Within moments of the curtain being raised, the audience gasped audibly and began applauding — before any of the dancers had made even the simplest leap or pirouette. The crowd was awed by its first glimpse of Ryden’s grandly beautiful set, a multistory painting that depicted a bucolic natural wonderland bordered by a quaintly rustic church. Looking like an overgrown stuffed animal, a ridiculously cute toy white horse with a cartoonish pink mane towed an ornately styled carriage of children to a Viennese pastry shop.
The pastry shop was even more fantastic, as fanciful marzipan soldiers, gingerbread men and flowery nymphs spilled forth from boxes and jars of tea and coffee arrayed on the large countertop of a colorfully vibrant pink playhouse. Swaddled in a skirt layered with green leaves and crowned with a pink floral wreath, Princess Tea Flower (an impressively lithe and vivacious Stella Abrera) was wooed by the dashing Prince Cocoa (Joseph Gorak), Don Zucchero (Blaine Hoven) and Prince Coffee (a redoubtable David Hallberg) before succumbing coyly to the latter’s heroic charms.
The nonstop circuslike visual distractions were heightened by Ratmansky’s often-thrilling choreography. Flower-girl ballerinas flitted about the large stage in airy, elegantly threaded, hummingbird-like sorties. Dancers converged in knotty huddles and burst outward again like psychedelic blooming petals. Abrera picked up her knees and did a jiglike dance that made the flowery tendrils tied to the ragged-leaf-shaped hem of her skirt fly upward like synchronized fuzzy dice.
ABT’s production is based on Richard Strauss’ overlooked 1924 ballet Schlagobers, and the German composer’s score is something of a revelation. At first, Pacific Symphony sounded a little muted, boxed in by Segerstrom Hall’s orchestra pit, but conductor Ormsby Wilkins finessed the musicians through Strauss’ boisterous, ebullient melodies. Wilkins and the Orange County orchestra were especially attuned during some of the more oddly intimate and quietly affecting passages.
Opening night attracted a near-capacity crowd that included such celebrities as Dita Von Teese and Aaron Paul. Candy glowed like shiny gems in bowls in the lobby, and the merch table of Rydenesque paraphernalia was protected by a velvet rope that corralled a long line of fans — some of whom had driven or flown in from out of state.
The plot centered on a nameless boy (an exuberantly childlike yet powerfully soaring Daniil Simkin) who gets sick and passes out from eating too much whipped cream, preceding a surreal parade of battling confections, mythical creatures, adorable toys and sentient flora. The boy ends up in a hospital run by a sadistic, boozy doctor (Alexei Agoudine) who’s ensconced in a creepy, gigantic-headed outfit before the child is rescued by the wiles and trickery of enchanting Princess Praline (an endearing Sarah Lane on Wednesday night; the cast varies at each performance, including veteran ballerina Gillian Murphy in a beguiling, eloquently lyrical and slyly sensual turn as Princess Tea Leaf at the Saturday matinee).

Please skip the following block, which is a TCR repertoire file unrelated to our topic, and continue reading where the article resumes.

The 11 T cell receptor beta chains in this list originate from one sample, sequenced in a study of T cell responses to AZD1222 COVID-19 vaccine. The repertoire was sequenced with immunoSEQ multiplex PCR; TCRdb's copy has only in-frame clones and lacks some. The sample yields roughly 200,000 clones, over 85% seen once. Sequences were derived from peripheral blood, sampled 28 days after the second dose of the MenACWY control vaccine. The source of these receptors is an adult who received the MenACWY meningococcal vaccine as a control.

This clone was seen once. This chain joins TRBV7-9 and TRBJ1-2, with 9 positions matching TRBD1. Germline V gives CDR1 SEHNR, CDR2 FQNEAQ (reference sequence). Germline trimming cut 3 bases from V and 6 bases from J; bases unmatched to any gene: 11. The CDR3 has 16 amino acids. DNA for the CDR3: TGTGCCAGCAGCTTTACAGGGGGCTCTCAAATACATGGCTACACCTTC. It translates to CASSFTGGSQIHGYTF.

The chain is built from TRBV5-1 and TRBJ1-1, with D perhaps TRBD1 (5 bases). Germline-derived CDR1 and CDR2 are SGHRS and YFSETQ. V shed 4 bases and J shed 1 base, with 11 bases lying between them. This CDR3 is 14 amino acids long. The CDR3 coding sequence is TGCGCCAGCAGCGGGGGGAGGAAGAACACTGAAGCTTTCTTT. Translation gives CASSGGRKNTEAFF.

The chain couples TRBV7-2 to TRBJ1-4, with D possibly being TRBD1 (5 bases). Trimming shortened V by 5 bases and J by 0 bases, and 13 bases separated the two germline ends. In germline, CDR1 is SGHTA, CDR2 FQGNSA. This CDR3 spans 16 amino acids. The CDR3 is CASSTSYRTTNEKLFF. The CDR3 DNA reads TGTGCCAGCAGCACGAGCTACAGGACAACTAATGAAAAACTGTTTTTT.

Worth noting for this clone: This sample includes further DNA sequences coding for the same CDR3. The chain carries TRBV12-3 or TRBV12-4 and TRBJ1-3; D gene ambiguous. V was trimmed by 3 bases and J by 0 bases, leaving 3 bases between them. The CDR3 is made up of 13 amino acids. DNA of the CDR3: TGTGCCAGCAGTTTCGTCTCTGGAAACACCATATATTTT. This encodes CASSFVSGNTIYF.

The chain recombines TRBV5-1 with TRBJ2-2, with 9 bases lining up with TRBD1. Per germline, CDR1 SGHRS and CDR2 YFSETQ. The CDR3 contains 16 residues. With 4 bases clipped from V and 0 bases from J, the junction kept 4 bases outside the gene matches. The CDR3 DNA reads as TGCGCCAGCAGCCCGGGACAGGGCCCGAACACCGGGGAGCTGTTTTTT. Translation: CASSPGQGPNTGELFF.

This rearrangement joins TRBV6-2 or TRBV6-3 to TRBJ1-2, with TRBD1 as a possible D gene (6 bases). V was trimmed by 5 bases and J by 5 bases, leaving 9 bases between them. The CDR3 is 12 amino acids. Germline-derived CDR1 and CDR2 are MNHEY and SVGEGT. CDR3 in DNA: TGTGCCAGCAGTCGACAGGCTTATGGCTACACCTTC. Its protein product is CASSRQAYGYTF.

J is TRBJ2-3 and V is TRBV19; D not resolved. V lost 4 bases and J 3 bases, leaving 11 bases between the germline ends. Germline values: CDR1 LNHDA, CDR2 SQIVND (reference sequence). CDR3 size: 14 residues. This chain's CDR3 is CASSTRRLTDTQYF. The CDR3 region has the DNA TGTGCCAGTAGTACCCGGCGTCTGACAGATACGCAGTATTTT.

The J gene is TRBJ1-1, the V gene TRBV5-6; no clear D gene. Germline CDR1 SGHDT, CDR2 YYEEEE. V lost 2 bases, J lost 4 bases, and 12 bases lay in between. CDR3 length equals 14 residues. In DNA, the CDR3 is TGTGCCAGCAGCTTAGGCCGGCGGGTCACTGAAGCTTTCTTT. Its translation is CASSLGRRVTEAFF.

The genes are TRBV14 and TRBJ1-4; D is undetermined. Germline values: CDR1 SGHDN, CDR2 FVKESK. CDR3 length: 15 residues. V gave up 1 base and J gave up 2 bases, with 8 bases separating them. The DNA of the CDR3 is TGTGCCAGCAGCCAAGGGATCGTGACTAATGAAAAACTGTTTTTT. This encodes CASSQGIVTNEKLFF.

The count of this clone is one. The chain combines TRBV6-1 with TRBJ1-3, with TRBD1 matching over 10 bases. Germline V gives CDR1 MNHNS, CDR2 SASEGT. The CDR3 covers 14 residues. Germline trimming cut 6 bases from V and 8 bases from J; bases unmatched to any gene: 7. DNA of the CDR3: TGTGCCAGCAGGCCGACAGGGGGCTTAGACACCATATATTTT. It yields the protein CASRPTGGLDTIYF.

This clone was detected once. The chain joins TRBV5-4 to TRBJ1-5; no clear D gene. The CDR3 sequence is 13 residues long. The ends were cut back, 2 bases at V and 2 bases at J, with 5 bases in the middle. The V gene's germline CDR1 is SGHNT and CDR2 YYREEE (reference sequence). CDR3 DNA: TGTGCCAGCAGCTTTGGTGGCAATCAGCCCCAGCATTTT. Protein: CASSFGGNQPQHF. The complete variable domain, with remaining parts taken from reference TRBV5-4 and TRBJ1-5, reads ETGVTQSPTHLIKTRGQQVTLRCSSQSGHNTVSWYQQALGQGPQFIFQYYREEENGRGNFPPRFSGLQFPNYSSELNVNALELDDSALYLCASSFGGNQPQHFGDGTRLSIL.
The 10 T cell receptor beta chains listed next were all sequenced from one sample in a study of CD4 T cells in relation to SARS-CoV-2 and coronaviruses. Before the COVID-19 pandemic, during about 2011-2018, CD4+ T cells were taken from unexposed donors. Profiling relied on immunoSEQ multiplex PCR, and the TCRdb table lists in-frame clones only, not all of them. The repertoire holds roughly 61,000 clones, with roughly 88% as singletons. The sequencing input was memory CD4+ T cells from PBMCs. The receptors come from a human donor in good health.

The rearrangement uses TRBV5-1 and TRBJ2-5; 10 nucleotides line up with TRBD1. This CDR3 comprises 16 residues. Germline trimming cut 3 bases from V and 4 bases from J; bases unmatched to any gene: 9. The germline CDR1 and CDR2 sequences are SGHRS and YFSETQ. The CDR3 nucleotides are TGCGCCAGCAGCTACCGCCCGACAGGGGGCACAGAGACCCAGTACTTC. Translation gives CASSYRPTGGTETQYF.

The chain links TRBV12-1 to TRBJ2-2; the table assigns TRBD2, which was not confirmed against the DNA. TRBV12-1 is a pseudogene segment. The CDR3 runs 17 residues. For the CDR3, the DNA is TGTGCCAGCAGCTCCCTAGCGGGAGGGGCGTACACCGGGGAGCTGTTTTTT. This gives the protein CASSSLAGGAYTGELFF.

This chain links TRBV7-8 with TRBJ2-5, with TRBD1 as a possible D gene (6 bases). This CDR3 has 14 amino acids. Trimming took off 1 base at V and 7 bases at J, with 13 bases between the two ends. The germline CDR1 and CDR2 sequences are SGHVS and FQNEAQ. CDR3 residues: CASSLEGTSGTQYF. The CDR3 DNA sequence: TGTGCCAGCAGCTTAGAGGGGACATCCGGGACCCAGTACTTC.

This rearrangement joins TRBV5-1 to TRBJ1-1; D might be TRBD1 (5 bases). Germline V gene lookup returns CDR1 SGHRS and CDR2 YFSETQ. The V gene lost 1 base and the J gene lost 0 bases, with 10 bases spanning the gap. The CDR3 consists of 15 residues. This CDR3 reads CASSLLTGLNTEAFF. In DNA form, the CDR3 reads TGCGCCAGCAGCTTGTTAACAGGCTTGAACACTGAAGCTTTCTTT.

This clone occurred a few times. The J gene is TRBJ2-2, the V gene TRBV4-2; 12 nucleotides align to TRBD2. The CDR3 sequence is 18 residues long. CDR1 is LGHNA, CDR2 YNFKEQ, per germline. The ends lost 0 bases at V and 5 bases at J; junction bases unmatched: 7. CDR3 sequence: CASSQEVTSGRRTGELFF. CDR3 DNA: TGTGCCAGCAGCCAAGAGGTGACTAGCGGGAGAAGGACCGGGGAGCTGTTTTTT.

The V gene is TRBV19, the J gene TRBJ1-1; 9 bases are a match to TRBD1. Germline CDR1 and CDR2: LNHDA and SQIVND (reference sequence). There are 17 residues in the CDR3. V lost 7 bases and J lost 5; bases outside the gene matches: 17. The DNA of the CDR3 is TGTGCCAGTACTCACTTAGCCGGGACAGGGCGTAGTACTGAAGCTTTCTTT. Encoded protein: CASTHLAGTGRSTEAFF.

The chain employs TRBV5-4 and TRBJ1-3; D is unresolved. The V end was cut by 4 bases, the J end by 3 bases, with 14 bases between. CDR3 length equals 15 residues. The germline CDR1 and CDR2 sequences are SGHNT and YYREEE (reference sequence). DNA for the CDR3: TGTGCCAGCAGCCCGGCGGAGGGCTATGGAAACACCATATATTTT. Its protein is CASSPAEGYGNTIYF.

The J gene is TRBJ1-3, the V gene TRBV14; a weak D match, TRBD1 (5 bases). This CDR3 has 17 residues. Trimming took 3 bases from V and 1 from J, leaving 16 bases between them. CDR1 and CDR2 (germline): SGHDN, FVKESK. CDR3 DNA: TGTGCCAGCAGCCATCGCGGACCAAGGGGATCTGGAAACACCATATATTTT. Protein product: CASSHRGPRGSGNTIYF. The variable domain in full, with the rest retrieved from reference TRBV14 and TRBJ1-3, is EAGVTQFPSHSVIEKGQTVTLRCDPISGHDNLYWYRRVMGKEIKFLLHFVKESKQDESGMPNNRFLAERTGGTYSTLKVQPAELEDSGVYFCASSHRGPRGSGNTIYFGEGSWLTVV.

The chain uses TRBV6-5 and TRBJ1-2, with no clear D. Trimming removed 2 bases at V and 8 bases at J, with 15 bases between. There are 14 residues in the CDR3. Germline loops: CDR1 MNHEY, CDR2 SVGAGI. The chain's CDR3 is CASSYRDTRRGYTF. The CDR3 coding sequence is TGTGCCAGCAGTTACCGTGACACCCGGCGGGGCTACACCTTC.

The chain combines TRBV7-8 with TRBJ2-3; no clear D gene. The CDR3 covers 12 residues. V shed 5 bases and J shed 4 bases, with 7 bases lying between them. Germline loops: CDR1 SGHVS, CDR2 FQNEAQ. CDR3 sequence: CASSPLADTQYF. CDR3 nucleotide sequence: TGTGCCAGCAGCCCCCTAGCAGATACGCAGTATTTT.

The story echoes Tchaikovsky’s venerable The Nutcracker, but Strauss’ music possesses its own distinct allure. Ratmansky’s inventive flight plans made vintage versions of Schlagobers seem campy, stiff and inept in comparison. And each of Ryden’s spectacular backdrops was seemingly followed by an even more astonishing tableau vivant. A blinking blue eyeball presided over a black ocean filled with stars, protozoa and candy. Bellhops were decked out in burgundy suits with vertical black stripes that accented the sinuous twists of their legs. A coven of dancers wrapped in sheer, snow-white veils slowly unfolded their arms, evoking the slow swirl of whipped cream.
Sexy nurses impaled the boy in his bed with a spiderlike weave of bazooka-size needles. Gumball Lady (Clementine Greely) was imposing in a floor-length gown of stacked red globes, and the captivating Mademoiselle Marianne Chartreuse (portrayed with sassy comic timing and nimble-footed dexterity by Catherine Hurlin) wore a shiny pink foil headpiece shaped like a cork as she led a trio of dancing liquor bottles. And, in addition to the white-and-pink giraffe-like beast who loomed quizzically over the dancers like a big candy cane, it was plushie heaven as a giant pink yak (Pierce Bryant) and an even larger snow yak (Anthony Jackson & Mariana Vargas) slowly patrolled the stage like furry mammoths, batting their oversized eyes with doll-like eyelashes.
With such delightful music, choreography and design, ABT’s production of Whipped Cream has all the potential to be a massively popular perennial, a kind of postmodern Nutracker. But will the ever-restless Ratmansky and Ryden repeat themselves long enough for that to ever end up happening? It seems just as likely that this madly brilliant ballet will been seen in just a handful of cities before it disappears into the foamy haze of dreams like its title.
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